John Atkinson Grimshaw, Dame Autumn hath a mournful face, 1871
Ever since Peter Pan appeared on the stage in 1904, the idea of fairies as flitting points of light has been fixed in the popular imagination. This post looks at the facts and the fiction of these perceptions of faery.
In contrast to her theatrical representation, in his book of the story of Peter Pan, J. M. Barrie imagined Tinkerbell as a full physical creature. For example, she is described as being-
“exquisitely gowned in a skeleton leaf cut low and square, through which her figure could be seen to the best advantage. She was slightly inclined to embonpoint.”
Tink is very evidently not just solid- she’s sexy, she’s sexual and she’s possessive.
However, in the stage-play the fairy was reduced to a flickering light and a tinkle of bells. The light “darts about” using language that is variously furious, acerbic, shrill and impudent- we are told. But it all sounds the same to us; Tinkerbell is a presence that can hardly be seen and barely understood except through the mediation of Peter.
This image of a flickering light caught hold though, despite its insubstantial nature, and is noticeably strong in the evidence of contemporary witnesses.
John Atkinson Grimshaw, Iris.
Is this all Barrie’s fault and invention, though? By and large, traditional sightings don’t have much to say about glowing lights- except for the will o’the wisp, who was nothing but a flitting light. These fairy apparitions have only one purpose, though, to lure travellers out of their way into bogs and mires; they are not fully rounded characters like Tink and most faeries. Nevertheless, despite the paucity of evidence, there is an interesting report from Dartmoor published in 1876 which describes the pixies.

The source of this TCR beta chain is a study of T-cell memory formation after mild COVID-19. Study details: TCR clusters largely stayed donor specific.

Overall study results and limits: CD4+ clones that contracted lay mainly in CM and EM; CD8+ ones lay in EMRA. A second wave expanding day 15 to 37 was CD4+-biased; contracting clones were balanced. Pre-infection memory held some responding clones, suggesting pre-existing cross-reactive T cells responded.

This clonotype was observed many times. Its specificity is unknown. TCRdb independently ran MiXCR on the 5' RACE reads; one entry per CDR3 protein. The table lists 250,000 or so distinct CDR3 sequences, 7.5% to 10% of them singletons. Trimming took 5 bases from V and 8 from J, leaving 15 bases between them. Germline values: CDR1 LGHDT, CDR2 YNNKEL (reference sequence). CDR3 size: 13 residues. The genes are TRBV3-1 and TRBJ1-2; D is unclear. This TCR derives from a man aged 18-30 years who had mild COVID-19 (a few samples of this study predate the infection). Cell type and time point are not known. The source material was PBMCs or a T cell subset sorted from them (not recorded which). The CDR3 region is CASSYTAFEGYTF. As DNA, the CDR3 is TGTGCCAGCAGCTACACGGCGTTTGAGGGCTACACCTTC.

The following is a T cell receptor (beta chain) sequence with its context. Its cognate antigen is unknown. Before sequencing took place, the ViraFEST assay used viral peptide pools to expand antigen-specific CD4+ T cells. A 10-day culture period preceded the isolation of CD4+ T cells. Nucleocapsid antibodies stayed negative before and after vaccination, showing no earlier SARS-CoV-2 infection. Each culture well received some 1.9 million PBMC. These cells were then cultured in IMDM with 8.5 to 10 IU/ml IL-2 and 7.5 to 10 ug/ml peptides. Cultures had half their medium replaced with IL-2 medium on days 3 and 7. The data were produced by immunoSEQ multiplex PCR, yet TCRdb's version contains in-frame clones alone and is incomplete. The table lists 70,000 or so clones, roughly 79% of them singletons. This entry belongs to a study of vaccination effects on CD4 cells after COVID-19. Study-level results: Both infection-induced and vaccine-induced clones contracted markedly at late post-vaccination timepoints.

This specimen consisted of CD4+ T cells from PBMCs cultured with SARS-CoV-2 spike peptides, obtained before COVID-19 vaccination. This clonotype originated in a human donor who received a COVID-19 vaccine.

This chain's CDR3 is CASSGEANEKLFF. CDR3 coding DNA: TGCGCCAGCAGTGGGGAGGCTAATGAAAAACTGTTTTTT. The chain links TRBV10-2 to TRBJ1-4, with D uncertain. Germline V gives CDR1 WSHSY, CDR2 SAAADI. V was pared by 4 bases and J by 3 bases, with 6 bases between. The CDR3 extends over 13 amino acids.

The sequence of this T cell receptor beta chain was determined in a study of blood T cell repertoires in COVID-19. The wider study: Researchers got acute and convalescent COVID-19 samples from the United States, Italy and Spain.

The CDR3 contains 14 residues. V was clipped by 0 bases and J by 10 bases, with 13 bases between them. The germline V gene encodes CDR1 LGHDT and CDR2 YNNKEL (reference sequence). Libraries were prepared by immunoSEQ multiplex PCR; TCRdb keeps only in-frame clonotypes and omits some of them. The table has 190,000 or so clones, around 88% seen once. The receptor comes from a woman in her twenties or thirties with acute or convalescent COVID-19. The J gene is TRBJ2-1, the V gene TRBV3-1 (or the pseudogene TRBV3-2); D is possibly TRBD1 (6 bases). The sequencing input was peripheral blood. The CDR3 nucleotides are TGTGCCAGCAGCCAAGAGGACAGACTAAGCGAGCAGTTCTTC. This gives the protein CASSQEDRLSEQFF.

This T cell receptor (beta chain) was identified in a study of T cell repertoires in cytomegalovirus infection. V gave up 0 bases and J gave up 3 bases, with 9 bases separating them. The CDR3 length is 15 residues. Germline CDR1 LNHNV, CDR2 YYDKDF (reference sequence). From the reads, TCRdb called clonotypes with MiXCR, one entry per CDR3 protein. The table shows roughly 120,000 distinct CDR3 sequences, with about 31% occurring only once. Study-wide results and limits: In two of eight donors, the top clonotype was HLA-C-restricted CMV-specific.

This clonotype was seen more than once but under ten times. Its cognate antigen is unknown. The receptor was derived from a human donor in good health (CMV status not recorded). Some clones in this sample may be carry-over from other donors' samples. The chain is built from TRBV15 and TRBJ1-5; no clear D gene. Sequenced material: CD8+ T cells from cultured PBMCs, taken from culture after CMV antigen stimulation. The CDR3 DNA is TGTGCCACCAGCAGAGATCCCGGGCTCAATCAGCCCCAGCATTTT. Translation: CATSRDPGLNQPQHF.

“The pixies are never really seen, but in some cases white spots are seen moving about in the dark and then they are heard- although you can’t understand their words.” (Transactions of the Devonshire Association, vol.8, 1876, p.57)
Secondly, from Evans Wentz’ Fairy faith in Celtic countries, there comes a sighting on the Isle of Man dating from about the 1860s. The witness, a member of the island’s legislature at the time of recording his experience, had been walking home at night with a friend when he saw across a small brook:
“a circle of supernatural light… The spot where the light appeared was a flat space surrounded on the sides away from the river by banks formed by low hills; and into this space and the circle of light, from the surrounding sides apparently, I saw come in twos and threes a great crowd of little beings smaller than Tom Thumb and his wife. All of them, who appeared like soldiers, were dressed in red. They moved back and forth amid the circle of light as they formed into order like troops drilling.” (Wentz p.133)